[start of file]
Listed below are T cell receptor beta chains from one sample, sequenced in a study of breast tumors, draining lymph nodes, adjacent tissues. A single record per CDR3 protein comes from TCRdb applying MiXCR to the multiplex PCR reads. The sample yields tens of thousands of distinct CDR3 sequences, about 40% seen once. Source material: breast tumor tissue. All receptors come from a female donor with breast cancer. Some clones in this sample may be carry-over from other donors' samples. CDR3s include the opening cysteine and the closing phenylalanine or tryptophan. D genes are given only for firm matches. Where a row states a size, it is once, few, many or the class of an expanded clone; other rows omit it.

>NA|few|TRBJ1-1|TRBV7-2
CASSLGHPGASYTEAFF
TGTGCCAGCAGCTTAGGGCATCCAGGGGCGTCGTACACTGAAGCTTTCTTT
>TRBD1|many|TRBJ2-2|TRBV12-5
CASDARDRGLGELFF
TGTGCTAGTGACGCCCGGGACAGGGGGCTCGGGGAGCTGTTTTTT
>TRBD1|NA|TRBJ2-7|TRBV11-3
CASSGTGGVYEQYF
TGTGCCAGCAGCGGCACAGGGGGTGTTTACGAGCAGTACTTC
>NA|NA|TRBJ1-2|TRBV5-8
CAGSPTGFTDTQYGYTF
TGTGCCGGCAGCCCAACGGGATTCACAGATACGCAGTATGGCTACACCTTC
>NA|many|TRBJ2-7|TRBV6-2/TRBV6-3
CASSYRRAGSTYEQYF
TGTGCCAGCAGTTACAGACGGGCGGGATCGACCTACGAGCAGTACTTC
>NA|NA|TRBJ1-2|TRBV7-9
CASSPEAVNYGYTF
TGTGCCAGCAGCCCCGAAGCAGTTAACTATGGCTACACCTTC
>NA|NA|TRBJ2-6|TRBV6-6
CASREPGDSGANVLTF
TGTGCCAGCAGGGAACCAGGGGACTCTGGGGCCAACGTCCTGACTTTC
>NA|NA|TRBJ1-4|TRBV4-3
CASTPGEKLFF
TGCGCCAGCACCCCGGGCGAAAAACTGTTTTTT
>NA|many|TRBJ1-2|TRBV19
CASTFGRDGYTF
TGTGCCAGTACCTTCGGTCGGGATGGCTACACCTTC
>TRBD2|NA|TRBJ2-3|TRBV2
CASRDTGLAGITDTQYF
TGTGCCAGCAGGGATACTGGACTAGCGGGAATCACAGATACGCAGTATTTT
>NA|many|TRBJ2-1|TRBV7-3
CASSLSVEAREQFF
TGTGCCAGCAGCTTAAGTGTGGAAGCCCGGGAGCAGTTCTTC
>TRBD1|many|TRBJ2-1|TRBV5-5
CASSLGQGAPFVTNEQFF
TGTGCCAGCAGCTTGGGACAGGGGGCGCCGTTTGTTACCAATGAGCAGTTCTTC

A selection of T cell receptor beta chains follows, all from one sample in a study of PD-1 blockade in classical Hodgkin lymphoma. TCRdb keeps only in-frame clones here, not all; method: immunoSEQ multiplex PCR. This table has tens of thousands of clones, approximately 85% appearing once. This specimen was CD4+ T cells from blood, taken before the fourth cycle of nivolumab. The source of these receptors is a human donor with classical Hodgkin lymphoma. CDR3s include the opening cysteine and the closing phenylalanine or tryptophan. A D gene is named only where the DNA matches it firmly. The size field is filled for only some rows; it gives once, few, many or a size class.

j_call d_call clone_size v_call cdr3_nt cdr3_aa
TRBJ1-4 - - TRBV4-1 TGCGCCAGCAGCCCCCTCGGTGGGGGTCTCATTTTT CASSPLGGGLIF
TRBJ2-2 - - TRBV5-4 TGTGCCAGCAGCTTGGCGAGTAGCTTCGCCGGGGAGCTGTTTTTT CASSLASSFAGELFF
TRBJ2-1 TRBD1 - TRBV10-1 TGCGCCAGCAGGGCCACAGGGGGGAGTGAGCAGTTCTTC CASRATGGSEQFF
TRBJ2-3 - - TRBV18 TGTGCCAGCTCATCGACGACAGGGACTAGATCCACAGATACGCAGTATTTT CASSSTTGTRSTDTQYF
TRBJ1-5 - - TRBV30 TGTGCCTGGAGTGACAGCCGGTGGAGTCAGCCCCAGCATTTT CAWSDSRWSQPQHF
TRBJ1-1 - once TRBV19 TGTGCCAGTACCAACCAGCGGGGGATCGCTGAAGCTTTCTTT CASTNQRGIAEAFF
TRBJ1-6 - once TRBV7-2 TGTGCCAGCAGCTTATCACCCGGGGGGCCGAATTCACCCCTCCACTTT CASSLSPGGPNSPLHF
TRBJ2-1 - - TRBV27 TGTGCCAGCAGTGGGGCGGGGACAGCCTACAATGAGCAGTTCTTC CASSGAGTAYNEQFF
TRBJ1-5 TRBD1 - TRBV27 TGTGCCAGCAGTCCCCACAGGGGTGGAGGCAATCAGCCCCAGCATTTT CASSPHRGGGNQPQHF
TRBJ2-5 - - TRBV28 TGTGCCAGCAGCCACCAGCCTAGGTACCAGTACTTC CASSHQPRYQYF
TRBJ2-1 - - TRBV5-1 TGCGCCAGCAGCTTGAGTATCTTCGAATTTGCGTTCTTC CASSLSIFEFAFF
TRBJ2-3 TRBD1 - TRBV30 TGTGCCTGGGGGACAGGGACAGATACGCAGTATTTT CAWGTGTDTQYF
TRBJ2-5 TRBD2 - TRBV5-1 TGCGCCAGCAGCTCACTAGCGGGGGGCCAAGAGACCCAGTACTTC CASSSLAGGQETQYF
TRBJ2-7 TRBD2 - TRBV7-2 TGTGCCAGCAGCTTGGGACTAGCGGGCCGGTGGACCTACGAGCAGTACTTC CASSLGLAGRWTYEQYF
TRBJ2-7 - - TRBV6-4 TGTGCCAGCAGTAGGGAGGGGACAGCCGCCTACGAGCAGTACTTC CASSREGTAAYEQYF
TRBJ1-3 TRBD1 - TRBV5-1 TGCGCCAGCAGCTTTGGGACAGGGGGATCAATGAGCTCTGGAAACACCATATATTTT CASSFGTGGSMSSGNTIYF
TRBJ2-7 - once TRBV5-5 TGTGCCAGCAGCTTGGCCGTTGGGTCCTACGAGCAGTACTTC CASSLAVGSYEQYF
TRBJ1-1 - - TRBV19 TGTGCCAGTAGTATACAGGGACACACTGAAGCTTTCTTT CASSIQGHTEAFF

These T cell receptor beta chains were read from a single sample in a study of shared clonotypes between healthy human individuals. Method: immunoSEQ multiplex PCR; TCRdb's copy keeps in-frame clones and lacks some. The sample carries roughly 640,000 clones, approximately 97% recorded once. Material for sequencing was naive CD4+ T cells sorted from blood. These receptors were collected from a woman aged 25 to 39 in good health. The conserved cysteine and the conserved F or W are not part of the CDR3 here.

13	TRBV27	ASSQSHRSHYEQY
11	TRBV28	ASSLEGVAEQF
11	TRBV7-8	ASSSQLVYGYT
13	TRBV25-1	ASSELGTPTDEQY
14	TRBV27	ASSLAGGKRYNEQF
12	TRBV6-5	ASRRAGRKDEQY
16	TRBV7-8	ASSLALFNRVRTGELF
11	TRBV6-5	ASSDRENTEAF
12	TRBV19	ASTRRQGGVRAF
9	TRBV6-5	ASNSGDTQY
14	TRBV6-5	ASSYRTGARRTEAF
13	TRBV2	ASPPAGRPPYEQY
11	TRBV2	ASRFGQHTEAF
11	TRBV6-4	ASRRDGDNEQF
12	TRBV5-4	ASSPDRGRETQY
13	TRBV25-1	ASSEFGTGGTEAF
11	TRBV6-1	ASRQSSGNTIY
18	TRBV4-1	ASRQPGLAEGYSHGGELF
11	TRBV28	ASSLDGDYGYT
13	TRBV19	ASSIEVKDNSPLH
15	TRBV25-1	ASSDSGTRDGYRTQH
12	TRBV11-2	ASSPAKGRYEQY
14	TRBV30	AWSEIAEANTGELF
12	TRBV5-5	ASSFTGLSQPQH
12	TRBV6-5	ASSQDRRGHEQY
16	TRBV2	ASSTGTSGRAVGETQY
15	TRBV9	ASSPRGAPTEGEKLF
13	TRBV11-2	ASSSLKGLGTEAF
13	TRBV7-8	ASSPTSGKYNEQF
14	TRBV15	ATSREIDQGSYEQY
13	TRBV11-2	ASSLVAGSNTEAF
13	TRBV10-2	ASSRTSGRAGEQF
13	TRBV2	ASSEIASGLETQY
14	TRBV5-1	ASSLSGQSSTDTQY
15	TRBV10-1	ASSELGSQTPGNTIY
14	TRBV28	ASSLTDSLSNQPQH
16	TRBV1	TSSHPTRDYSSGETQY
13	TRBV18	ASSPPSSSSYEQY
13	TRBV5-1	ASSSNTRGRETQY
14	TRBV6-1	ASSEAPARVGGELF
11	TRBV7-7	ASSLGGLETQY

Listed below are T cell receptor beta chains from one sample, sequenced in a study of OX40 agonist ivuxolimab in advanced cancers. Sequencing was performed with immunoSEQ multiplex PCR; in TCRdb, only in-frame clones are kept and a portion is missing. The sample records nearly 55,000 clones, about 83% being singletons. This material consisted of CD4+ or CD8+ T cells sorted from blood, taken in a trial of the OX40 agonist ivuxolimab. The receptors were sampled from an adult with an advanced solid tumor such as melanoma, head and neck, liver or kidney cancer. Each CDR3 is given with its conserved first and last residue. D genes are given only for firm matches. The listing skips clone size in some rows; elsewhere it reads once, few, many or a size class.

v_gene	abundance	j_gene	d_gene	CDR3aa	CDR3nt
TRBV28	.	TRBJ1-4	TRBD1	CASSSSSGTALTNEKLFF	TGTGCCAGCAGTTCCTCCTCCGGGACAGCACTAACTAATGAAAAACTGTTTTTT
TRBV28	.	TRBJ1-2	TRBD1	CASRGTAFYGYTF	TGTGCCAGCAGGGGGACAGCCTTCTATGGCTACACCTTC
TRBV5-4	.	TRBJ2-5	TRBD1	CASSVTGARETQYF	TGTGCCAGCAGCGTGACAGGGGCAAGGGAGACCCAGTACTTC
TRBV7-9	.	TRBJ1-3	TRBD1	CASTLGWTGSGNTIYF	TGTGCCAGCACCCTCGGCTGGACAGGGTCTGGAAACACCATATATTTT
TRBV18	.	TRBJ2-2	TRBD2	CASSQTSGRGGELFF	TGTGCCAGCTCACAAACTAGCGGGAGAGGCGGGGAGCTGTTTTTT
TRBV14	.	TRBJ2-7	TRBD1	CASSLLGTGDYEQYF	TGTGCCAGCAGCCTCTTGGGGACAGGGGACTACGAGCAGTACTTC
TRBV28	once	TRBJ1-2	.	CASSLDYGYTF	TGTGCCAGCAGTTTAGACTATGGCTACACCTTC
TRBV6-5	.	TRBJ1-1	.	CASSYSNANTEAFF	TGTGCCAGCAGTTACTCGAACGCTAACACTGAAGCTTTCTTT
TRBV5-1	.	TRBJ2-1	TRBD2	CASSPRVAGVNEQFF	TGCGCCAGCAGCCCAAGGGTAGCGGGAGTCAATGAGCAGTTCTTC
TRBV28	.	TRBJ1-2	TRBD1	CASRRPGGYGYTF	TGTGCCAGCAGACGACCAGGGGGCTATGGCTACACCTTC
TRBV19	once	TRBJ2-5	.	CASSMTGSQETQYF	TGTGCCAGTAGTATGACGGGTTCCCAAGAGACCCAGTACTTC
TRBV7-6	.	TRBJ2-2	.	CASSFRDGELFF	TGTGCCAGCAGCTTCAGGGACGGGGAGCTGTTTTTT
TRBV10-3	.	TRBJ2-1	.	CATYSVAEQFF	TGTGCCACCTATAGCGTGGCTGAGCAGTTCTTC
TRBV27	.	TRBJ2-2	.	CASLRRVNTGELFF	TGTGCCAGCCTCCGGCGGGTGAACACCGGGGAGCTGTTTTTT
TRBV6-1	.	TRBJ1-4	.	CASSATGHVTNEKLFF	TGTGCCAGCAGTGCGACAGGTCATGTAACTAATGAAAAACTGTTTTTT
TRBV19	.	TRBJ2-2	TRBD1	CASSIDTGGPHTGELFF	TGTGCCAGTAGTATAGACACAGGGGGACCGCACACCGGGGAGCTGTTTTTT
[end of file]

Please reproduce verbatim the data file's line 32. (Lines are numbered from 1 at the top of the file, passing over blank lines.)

>NA|many|TRBJ2-1|TRBV7-3